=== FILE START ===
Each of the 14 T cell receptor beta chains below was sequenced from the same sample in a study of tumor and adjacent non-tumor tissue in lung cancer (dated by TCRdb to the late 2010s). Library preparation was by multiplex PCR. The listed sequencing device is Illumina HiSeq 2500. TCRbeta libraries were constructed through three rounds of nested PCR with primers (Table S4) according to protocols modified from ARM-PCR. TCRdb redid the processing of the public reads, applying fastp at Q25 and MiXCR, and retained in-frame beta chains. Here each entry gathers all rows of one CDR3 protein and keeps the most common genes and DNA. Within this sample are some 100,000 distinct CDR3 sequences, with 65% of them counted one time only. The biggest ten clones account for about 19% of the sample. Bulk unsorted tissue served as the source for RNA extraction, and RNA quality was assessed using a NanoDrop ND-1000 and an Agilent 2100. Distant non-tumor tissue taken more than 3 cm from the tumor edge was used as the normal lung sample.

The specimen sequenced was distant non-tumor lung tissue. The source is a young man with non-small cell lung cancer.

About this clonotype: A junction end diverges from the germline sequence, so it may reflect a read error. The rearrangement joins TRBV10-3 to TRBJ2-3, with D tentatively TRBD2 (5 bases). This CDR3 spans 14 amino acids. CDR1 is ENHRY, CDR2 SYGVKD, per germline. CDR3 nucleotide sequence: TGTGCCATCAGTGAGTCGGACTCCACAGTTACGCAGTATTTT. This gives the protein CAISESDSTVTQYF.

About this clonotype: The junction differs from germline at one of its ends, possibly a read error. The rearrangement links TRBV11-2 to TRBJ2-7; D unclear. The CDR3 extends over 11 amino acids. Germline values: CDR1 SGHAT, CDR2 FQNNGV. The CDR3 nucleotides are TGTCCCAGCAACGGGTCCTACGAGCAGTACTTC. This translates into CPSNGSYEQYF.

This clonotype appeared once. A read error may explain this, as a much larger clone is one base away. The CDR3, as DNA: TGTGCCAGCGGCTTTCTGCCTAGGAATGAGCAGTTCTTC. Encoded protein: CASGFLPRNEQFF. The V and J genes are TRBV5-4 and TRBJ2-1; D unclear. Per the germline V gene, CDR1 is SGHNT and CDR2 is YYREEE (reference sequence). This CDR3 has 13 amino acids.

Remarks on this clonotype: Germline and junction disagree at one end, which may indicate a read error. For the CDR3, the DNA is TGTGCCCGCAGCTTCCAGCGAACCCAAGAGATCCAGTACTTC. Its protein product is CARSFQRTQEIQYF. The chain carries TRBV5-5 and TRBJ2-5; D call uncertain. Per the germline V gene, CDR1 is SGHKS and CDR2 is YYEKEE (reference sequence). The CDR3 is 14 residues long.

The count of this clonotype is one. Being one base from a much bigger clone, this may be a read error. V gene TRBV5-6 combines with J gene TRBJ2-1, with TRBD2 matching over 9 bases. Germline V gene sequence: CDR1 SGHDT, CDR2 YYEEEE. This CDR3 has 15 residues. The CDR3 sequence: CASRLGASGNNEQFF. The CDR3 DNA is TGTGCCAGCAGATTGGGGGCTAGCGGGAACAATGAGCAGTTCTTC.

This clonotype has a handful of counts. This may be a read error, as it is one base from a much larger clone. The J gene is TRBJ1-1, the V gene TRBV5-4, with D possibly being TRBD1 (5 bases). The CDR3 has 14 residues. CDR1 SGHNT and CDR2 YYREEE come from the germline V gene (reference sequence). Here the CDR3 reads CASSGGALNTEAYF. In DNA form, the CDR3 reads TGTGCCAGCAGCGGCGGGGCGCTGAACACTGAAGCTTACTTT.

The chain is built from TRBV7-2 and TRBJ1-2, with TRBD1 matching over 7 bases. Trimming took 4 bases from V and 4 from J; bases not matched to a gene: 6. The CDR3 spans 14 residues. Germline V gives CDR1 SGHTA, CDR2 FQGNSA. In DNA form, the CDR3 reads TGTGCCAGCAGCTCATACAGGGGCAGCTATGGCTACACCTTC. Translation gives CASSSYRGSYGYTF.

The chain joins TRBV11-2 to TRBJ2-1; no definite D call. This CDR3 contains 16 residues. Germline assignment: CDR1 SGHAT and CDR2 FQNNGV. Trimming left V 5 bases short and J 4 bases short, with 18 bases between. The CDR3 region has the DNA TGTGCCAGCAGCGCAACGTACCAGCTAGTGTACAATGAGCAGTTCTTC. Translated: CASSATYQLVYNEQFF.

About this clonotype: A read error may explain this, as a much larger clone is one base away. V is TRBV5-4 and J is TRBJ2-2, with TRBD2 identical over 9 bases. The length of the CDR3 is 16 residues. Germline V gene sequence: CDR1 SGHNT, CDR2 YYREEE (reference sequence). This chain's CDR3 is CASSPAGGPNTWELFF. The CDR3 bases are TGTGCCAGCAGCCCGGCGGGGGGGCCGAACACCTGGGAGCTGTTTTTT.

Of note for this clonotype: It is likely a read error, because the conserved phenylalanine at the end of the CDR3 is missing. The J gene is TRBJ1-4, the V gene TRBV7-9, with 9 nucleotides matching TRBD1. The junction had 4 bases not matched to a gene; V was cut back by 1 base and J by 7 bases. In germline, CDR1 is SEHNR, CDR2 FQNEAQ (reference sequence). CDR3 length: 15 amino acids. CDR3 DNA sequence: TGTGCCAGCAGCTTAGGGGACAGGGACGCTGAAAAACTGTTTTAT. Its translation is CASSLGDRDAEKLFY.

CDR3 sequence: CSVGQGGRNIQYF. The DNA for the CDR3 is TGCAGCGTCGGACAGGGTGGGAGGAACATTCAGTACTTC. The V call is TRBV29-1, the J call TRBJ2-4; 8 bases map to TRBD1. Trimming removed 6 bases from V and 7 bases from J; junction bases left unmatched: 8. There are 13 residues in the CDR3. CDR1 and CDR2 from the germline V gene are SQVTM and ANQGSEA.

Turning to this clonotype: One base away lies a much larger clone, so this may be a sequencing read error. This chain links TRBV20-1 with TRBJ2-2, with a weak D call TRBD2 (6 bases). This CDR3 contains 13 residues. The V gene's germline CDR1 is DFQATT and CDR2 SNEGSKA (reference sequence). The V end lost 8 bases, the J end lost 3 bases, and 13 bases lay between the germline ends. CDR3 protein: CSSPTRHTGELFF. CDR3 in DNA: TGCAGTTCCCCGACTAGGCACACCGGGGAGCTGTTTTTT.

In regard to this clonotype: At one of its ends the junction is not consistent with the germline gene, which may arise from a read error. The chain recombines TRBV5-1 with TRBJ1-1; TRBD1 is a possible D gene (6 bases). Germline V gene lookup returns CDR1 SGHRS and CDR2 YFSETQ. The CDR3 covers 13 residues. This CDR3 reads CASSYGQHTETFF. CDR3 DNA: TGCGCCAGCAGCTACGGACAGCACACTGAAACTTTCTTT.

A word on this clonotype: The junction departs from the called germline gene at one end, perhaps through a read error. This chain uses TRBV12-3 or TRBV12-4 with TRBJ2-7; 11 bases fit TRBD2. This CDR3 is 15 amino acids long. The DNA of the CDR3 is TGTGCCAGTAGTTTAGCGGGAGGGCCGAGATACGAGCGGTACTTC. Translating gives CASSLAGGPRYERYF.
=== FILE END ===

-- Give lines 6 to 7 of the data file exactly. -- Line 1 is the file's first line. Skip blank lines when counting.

Remarks on this clonotype: Germline and junction disagree at one end, which may indicate a read error. For the CDR3, the DNA is TGTGCCCGCAGCTTCCAGCGAACCCAAGAGATCCAGTACTTC. Its protein product is CARSFQRTQEIQYF. The chain carries TRBV5-5 and TRBJ2-5; D call uncertain. Per the germline V gene, CDR1 is SGHKS and CDR2 is YYEKEE (reference sequence). The CDR3 is 14 residues long.

The count of this clonotype is one. Being one base from a much bigger clone, this may be a read error. V gene TRBV5-6 combines with J gene TRBJ2-1, with TRBD2 matching over 9 bases. Germline V gene sequence: CDR1 SGHDT, CDR2 YYEEEE. This CDR3 has 15 residues. The CDR3 sequence: CASRLGASGNNEQFF. The CDR3 DNA is TGTGCCAGCAGATTGGGGGCTAGCGGGAACAATGAGCAGTTCTTC.